Economic conditions and poor governance alone did not breed antipathy towards the Kuomintang; army abuse by Kuomintang forces also alienated many peasants. Its officer corps was perceived as corrupt, and the common soldier in its army faced abuse and exploitation by their officers. Negative perceptions about Chaing and the Kuomintang had also formed. His regime was heavily influenced by foreign advisors, his wife was seen as more allegiant to U.S. culture than Chinese, and Chaing, as a Methodist Christian, was seen as trying to change fundamental Chinese cultural values. For a peasantry which had previously rebelled against imperialist powers and which was rooted in a nationalist outlook, Mao’s communists appeared more capable of establishing a truly and genuinely Chinese controlled national government. This served to reduce the appeal and legitimacy of the Kuomintang (Defronzo 115). Chaing’s army also saw much less success against the Japanese than the communist army and was often kept out of the fighting. As a result, many Chinese came to see the communist force as the ‘true army’ of China, and accordingly Mao’s army grew significantly in size(Defronzo 115).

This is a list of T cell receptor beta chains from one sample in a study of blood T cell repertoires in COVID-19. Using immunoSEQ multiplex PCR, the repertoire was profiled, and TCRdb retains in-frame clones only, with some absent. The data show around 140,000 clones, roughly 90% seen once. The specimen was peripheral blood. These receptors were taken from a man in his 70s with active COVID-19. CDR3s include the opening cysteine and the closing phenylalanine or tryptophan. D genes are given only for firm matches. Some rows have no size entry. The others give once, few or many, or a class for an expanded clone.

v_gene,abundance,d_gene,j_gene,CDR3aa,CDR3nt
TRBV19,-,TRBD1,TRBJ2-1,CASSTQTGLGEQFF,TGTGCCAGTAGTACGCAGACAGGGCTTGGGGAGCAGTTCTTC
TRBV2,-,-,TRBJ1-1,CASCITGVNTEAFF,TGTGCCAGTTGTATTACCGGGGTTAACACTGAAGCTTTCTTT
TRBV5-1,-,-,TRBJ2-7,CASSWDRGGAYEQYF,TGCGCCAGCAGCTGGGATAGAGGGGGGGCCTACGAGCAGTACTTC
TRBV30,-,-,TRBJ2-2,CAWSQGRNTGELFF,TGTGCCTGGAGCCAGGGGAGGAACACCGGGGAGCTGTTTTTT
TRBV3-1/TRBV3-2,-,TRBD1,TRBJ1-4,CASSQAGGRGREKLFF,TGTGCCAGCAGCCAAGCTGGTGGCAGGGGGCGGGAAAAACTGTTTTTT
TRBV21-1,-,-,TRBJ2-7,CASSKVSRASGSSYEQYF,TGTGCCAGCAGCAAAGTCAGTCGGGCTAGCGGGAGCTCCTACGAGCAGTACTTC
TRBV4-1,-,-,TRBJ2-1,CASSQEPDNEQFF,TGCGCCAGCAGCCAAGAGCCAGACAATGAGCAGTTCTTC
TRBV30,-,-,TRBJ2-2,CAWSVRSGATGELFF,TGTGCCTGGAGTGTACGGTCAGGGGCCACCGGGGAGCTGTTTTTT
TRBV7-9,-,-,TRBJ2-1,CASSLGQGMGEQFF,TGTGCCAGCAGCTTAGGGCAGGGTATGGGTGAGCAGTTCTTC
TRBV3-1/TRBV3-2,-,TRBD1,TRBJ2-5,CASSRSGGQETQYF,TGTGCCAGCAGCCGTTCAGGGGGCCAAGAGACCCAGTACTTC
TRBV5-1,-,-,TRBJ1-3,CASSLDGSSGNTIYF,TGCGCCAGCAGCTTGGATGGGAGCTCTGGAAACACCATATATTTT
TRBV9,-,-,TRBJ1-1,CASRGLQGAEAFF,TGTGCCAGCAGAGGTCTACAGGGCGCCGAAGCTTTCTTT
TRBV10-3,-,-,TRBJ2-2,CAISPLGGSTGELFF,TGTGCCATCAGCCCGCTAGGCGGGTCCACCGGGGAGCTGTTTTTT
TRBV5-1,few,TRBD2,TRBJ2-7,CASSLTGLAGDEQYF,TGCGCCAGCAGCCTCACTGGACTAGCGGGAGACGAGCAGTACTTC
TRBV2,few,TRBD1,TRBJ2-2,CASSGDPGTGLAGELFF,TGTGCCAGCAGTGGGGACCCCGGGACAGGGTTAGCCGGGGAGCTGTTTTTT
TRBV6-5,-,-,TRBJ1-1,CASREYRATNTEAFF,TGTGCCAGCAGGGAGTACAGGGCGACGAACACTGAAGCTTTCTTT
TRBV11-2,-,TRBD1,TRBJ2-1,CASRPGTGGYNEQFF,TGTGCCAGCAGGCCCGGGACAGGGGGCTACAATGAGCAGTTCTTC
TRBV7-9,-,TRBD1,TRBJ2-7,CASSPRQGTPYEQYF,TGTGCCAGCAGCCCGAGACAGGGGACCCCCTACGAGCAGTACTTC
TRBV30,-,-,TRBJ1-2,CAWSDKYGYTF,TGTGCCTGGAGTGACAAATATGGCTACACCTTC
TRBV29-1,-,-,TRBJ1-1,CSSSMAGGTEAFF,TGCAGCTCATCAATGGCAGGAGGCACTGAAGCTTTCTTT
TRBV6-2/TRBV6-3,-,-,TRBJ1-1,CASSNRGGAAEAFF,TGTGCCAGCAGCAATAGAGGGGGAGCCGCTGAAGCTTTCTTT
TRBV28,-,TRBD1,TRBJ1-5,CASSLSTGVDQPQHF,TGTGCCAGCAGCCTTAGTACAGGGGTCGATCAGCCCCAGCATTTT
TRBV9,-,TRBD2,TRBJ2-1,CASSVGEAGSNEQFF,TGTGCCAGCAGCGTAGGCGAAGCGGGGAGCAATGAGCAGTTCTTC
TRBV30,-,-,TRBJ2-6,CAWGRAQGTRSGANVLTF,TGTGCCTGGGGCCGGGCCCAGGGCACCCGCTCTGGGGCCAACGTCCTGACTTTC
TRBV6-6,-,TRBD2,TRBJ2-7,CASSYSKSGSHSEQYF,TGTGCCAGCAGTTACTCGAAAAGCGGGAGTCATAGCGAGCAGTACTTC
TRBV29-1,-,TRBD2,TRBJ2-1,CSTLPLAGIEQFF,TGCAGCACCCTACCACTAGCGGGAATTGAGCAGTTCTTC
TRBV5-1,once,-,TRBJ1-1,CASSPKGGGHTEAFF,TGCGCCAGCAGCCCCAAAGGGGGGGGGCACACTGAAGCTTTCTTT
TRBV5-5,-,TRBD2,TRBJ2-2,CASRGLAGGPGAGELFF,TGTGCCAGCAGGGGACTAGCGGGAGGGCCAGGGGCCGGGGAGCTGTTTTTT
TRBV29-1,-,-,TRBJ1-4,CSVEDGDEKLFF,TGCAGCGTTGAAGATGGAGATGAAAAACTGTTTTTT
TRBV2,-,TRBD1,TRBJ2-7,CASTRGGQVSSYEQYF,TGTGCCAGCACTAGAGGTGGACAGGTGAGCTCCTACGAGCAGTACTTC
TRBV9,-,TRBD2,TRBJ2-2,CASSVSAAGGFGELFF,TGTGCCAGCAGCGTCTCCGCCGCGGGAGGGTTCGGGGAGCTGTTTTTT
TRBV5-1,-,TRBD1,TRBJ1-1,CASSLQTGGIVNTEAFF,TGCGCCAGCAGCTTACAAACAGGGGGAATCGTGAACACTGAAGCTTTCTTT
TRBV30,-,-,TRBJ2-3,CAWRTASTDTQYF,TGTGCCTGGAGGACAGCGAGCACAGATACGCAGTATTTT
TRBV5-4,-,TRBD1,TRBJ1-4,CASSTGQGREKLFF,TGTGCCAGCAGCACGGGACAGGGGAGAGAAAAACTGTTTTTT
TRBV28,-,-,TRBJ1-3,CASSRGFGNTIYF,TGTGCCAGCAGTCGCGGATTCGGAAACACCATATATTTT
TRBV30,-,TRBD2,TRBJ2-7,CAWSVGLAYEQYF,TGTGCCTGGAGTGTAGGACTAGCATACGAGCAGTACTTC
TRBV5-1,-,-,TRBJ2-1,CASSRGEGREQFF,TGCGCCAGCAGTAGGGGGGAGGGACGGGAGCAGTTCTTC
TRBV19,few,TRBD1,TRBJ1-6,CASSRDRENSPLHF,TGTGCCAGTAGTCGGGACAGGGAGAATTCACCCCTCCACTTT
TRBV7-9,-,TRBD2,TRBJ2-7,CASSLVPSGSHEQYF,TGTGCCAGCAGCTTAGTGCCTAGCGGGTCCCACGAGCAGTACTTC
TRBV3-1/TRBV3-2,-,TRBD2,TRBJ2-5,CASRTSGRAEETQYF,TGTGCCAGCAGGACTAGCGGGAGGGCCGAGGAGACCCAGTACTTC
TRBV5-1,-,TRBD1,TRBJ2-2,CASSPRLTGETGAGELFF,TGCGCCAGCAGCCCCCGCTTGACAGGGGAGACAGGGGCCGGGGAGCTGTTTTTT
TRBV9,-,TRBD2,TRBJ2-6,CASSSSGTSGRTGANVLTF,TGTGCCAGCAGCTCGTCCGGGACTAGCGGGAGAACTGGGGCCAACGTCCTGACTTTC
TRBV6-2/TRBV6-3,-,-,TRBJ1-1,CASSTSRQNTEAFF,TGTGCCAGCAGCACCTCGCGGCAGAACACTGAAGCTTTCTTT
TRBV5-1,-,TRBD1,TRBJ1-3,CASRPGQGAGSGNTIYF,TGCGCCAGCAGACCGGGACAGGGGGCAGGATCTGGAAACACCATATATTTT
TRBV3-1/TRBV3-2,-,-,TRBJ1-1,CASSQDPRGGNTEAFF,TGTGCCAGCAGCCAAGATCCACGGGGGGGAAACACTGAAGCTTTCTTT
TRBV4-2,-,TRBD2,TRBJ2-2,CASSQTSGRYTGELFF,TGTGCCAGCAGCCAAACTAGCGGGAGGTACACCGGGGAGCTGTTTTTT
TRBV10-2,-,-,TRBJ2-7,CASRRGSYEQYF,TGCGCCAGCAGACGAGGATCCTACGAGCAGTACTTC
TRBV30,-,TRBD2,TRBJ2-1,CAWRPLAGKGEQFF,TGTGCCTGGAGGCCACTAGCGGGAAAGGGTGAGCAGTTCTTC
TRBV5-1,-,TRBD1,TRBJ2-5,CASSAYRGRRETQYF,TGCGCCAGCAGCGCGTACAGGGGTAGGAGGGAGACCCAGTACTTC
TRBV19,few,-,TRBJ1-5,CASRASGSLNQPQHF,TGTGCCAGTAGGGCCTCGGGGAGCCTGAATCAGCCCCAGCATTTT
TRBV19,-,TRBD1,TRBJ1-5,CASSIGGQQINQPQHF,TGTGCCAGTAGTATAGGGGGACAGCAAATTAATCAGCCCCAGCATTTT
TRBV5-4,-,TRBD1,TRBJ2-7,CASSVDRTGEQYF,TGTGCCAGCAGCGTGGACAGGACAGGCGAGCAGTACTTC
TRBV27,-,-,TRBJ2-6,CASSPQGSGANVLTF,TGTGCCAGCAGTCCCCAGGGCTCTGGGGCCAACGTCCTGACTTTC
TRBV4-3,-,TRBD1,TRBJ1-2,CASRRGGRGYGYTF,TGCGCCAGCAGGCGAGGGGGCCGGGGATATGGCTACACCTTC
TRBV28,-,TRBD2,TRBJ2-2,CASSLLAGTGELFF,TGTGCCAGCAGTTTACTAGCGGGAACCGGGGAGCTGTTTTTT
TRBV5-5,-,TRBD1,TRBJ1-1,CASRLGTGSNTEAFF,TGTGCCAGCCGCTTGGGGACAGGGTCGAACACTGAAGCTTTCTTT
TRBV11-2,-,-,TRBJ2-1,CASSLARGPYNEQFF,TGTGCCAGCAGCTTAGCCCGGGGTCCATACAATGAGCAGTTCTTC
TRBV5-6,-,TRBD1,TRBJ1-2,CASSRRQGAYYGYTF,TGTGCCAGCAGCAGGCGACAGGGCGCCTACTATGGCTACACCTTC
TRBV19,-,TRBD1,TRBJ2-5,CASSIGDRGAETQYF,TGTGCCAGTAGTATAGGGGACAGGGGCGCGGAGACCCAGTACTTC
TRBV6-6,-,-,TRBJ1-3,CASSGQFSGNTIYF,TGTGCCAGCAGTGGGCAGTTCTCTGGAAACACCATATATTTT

Mao’s revolutionary strategy was designed around the peasants, and thus necessarily garnered their good will and support. The Kuomintang, meanwhile, alienated many peasants through the continuation of unjust and oppressive rule and perceptions of illegitimacy. As a result, in the final struggle for power following World War 2 between the communists and the Kuomintang, the communist forces were immensely strengthened and the Kuomintang was largely demoralized and weakened. The communist victory was easily obtained. The factors described above therefore enabled the ultimate success of Mao’s communist peasant revolution.

Works Cited:

Baggins, Brian, “On Guerilla Warfare”, Marxist Internet Archives, October 9 2013, http://www.marxists.org/reference/archive/mao/works/1937/guerrilla-warfare/

Defronzo, James, Revolutions and Revolutionary Movements Colorado: Westview Press, 2011